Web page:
Impact of Performance Feedback in Family-Centered and Culturally Responsive Interview Instruction Purpose Conducting culturally responsive and family-centered diagnostic interviews is an important part of speech and language services. However, there is limited information on the effective ways to teach speech-language pathology graduate students to acquire these skills. The purpose of this study was to examine the effect of performance feedback on ... Research Note
Research Note  |   November 08, 2017
Impact of Performance Feedback in Family-Centered and Culturally Responsive Interview Instruction
 
Author Affiliations & Notes
  • Jennifer A. Brown
    Department of Communication Sciences and Special Education, University of Georgia, Athens
  • Disclosure: The author has declared that no competing interests existed at the time of publication.
    Disclosure: The author has declared that no competing interests existed at the time of publication.×
  • Correspondence to Jennifer A. Brown: jbrown8@uga.edu
  • Editor-in-Chief: Krista Wilkinson
    Editor-in-Chief: Krista Wilkinson×
  • Editor: Shelley Brundage
    Editor: Shelley Brundage×
Article Information
Research Issues, Methods & Evidence-Based Practice / Research Notes
Research Note   |   November 08, 2017
Impact of Performance Feedback in Family-Centered and Culturally Responsive Interview Instruction
American Journal of Speech-Language Pathology, November 2017, Vol. 26, 1244-1253. doi:10.1044/2017_AJSLP-17-0026
History: Received February 23, 2017 , Revised June 1, 2017 , Accepted June 22, 2017
 
American Journal of Speech-Language Pathology, November 2017, Vol. 26, 1244-1253. doi:10.1044/2017_AJSLP-17-0026
History: Received February 23, 2017; Revised June 1, 2017; Accepted June 22, 2017

Purpose Conducting culturally responsive and family-centered diagnostic interviews is an important part of speech and language services. However, there is limited information on the effective ways to teach speech-language pathology graduate students to acquire these skills. The purpose of this study was to examine the effect of performance feedback on graduate students' use of ethnographic principles, open-ended questions, and restating and summarizing comments in caregiver interviews.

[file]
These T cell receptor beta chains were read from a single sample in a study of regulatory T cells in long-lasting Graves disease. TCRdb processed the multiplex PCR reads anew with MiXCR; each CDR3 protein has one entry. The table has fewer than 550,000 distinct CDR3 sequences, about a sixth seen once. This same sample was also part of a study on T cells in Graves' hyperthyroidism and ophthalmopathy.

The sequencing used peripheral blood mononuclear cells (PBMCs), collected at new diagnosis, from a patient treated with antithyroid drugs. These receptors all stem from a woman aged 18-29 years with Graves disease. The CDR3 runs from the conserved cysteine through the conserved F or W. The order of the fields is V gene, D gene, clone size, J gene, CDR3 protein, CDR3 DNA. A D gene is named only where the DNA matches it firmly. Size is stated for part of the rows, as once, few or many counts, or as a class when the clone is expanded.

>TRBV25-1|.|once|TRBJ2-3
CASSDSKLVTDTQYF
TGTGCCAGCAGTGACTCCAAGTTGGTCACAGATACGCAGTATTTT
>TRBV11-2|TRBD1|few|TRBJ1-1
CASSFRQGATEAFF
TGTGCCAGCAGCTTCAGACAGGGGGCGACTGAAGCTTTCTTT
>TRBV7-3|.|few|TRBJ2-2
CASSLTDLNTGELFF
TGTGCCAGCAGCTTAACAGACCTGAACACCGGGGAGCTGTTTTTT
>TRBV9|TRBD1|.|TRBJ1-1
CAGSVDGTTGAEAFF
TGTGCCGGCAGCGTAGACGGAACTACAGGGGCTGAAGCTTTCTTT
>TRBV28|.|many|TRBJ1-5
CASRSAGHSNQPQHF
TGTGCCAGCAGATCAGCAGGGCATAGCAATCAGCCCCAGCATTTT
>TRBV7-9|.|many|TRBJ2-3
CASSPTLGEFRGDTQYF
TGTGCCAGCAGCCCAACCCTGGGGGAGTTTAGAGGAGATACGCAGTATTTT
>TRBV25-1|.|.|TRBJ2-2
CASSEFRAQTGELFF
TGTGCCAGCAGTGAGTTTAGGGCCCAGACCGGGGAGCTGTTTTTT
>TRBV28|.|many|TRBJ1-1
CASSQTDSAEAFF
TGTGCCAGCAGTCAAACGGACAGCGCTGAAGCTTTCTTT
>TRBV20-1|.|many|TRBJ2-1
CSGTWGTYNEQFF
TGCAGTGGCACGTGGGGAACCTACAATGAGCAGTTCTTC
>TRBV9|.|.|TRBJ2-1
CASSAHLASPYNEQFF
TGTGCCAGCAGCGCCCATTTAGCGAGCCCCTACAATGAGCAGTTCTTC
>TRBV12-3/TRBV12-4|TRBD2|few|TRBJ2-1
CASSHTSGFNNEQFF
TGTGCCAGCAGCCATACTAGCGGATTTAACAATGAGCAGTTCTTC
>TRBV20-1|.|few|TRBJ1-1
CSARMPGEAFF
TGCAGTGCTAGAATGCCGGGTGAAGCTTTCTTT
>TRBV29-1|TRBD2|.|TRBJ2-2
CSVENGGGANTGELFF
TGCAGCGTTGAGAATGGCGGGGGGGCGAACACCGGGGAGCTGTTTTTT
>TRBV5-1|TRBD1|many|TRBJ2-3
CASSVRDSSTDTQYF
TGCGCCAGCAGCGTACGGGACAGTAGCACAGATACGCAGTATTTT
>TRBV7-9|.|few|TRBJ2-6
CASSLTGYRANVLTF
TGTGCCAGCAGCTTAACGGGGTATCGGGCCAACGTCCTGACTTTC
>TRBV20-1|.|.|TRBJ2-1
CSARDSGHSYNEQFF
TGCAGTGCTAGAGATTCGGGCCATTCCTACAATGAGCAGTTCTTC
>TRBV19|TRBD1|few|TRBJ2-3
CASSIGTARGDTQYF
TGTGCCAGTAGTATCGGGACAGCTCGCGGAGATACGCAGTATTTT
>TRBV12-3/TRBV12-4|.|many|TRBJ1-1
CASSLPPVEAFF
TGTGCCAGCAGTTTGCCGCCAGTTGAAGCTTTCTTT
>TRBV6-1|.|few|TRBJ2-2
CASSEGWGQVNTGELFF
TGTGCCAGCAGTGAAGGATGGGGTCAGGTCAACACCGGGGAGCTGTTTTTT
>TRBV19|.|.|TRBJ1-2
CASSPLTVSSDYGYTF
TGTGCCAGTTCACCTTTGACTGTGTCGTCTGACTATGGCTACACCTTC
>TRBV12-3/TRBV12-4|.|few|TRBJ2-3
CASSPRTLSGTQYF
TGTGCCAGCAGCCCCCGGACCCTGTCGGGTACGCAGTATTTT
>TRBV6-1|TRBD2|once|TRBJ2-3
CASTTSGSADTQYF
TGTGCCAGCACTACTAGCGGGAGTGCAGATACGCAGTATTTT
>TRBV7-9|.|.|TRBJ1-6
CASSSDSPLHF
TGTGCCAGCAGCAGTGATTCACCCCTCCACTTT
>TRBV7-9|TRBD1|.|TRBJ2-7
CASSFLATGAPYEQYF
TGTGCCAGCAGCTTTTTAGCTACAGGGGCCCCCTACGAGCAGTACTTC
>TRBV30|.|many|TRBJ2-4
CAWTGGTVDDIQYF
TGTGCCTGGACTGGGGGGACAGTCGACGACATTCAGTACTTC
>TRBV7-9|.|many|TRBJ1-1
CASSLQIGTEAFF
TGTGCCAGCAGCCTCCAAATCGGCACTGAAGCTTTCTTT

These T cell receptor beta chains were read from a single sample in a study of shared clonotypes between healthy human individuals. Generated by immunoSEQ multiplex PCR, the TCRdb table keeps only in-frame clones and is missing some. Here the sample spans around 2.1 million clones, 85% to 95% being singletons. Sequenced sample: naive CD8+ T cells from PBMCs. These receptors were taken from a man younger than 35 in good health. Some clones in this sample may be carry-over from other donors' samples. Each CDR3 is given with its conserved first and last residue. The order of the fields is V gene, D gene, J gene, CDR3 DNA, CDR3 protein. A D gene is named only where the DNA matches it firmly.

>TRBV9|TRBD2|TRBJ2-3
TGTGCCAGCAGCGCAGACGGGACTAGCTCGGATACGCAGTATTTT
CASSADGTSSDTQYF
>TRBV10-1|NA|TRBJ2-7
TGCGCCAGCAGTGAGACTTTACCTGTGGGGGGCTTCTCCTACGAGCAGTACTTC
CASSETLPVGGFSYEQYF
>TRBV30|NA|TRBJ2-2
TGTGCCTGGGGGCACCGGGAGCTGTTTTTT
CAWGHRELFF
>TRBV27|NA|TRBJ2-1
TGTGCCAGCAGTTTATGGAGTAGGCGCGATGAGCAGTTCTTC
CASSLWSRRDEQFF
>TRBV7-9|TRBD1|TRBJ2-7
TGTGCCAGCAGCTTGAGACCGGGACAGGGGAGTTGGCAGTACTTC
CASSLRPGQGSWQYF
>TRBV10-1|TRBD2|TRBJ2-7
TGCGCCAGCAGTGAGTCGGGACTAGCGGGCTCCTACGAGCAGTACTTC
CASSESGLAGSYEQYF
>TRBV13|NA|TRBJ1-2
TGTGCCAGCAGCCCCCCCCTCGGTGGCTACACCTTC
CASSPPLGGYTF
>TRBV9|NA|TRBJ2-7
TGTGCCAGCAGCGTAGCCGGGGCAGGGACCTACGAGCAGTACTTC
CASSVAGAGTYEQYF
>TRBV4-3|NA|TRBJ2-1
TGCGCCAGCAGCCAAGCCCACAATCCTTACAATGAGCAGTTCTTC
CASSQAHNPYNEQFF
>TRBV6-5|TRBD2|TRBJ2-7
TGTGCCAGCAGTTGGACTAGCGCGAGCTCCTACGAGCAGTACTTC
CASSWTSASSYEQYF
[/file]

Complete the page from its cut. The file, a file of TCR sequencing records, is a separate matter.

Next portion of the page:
Method A randomized controlled crossover design (n = 26) was used to examine the differential effects of students receiving performance feedback or general feedback on role-play interviews. Ethnographic principles, open-ended questions, and restating and summarizing comments were measured at 3 time points: after class instruction (Groups 1 and 2), after the first feedback type allocation (Group 1: performance feedback; Group 2: general feedback), and after the second feedback type allocation (Group 1: general feedback; Group 2: performance feedback).

Results Statistically significant increases, with large effect sizes, were found in students' use of ethnographic principles, open-ended questions, and restating and summarizing comments following the performance feedback conditions.

Conclusion These findings suggest that performance feedback is an effective and efficient instructional procedure to increase culturally responsive and family-centered interview skills through an ethnographic interview approach in preservice speech-language pathology students.

Order a Subscription
Pay Per View
Entire American Journal of Speech-Language Pathology content & archive
24-hour access
This Article
24-hour access